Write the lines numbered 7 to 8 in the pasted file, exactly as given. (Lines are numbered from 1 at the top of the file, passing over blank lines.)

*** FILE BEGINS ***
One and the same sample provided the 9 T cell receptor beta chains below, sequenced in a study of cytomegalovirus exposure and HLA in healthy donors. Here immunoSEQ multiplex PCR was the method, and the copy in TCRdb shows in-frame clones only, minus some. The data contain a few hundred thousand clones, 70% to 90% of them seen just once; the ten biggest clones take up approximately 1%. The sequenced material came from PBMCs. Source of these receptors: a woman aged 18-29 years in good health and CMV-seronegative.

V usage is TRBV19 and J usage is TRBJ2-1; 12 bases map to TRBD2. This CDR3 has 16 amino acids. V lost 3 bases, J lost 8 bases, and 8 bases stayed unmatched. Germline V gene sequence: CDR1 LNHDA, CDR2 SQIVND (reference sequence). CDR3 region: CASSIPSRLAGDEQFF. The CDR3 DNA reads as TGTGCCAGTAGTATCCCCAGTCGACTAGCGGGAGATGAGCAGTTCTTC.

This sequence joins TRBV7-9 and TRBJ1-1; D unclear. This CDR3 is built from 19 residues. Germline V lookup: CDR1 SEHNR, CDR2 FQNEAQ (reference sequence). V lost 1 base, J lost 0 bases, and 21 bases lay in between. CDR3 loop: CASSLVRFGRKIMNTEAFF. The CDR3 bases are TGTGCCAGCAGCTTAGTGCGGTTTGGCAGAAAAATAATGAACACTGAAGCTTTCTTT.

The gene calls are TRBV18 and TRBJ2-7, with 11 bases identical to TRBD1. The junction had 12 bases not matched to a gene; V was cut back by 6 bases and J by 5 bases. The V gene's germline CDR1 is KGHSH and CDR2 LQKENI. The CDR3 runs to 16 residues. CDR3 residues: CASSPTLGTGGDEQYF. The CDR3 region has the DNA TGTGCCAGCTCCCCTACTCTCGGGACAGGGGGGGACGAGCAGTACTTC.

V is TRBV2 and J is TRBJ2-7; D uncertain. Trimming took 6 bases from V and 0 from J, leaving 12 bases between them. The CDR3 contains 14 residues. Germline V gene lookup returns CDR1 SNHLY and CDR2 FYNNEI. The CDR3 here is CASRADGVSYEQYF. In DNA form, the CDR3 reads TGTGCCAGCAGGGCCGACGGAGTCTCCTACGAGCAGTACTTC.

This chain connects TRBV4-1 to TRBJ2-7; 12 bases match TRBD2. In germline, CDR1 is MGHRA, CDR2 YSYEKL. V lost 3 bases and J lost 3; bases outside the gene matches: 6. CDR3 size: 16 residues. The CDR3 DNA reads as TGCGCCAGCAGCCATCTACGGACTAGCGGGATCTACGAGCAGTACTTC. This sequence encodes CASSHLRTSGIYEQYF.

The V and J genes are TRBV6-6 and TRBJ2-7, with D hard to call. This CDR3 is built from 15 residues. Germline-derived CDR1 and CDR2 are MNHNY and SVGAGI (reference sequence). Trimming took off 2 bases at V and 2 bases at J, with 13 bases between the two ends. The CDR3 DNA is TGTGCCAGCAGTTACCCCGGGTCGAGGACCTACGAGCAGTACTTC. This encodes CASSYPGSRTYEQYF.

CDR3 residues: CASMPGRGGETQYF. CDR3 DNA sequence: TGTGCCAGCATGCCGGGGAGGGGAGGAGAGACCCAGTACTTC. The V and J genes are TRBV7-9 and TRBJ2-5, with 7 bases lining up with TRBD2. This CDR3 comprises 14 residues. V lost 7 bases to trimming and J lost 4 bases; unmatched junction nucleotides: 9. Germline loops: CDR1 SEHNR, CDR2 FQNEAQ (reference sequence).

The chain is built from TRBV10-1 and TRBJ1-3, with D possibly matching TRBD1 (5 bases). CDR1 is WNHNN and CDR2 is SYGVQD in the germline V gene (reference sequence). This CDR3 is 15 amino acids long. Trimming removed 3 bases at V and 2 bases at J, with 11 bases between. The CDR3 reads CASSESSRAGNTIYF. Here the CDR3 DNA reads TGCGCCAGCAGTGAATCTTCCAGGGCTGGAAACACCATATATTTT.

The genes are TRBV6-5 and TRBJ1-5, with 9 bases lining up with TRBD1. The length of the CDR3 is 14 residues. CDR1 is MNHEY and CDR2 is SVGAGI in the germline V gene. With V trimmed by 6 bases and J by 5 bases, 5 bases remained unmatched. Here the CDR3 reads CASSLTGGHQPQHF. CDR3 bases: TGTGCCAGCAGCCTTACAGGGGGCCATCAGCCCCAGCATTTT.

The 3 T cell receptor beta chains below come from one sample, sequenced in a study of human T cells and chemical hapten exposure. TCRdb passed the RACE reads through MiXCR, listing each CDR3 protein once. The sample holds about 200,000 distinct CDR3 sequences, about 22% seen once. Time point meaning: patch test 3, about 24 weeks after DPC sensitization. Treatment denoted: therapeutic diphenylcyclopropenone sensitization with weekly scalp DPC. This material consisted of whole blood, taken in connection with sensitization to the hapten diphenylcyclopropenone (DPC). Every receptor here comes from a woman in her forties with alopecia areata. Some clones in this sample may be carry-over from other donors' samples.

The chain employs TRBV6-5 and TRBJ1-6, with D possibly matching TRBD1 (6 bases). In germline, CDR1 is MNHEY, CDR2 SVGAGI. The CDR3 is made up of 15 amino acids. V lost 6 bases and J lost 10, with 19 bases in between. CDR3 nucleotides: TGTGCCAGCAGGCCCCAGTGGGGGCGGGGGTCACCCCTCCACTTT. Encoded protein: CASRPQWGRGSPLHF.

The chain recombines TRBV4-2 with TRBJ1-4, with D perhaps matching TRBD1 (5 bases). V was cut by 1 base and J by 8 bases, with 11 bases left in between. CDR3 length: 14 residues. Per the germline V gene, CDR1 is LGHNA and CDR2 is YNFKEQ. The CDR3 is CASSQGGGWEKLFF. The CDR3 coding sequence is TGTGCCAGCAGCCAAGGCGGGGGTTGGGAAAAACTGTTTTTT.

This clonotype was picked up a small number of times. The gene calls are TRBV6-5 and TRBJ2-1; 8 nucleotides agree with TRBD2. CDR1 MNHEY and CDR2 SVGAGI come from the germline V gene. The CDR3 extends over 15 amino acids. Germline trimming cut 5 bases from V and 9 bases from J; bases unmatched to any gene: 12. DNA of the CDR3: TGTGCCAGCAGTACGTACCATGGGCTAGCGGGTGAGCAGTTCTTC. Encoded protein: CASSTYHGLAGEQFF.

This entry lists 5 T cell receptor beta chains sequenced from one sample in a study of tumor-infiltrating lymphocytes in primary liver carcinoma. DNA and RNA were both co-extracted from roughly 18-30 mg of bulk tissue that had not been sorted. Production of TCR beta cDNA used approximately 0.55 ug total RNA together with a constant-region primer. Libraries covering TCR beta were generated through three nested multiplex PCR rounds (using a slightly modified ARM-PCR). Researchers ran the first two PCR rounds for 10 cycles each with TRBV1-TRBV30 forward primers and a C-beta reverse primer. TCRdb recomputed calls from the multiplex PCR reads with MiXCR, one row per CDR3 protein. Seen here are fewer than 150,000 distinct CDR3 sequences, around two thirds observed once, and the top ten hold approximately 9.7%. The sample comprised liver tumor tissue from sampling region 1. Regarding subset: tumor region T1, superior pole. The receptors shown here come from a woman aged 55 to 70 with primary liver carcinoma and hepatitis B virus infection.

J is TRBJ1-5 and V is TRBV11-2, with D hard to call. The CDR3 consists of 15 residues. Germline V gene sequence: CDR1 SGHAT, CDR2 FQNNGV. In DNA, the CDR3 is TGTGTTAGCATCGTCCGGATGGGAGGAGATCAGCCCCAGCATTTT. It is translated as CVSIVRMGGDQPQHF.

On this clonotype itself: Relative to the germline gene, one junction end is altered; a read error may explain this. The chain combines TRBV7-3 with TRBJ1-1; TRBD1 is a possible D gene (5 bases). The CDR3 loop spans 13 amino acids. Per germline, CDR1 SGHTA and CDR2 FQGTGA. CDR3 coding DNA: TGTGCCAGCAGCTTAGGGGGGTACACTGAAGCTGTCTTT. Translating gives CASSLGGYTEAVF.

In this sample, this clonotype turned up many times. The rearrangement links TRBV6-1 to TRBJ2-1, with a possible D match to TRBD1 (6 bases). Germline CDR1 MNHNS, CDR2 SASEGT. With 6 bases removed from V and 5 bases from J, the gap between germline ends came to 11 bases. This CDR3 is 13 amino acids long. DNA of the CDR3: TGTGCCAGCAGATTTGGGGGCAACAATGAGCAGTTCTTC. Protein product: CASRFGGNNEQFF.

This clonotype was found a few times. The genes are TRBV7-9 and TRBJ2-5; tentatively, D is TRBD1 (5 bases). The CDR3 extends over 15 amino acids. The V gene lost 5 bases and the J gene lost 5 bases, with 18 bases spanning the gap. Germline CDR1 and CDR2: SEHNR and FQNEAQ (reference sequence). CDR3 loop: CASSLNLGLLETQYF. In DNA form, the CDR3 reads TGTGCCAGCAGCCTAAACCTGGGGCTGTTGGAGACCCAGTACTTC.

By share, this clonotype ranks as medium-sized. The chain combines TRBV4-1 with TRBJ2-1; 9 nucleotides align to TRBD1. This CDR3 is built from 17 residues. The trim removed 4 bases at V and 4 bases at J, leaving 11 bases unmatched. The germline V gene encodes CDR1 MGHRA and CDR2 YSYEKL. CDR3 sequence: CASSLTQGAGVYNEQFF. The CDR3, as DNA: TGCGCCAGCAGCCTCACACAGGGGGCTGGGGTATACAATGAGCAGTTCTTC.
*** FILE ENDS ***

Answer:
The V and J genes are TRBV6-6 and TRBJ2-7, with D hard to call. This CDR3 is built from 15 residues. Germline-derived CDR1 and CDR2 are MNHNY and SVGAGI (reference sequence). Trimming took off 2 bases at V and 2 bases at J, with 13 bases between the two ends. The CDR3 DNA is TGTGCCAGCAGTTACCCCGGGTCGAGGACCTACGAGCAGTACTTC. This encodes CASSYPGSRTYEQYF.

CDR3 residues: CASMPGRGGETQYF. CDR3 DNA sequence: TGTGCCAGCATGCCGGGGAGGGGAGGAGAGACCCAGTACTTC. The V and J genes are TRBV7-9 and TRBJ2-5, with 7 bases lining up with TRBD2. This CDR3 comprises 14 residues. V lost 7 bases to trimming and J lost 4 bases; unmatched junction nucleotides: 9. Germline loops: CDR1 SEHNR, CDR2 FQNEAQ (reference sequence).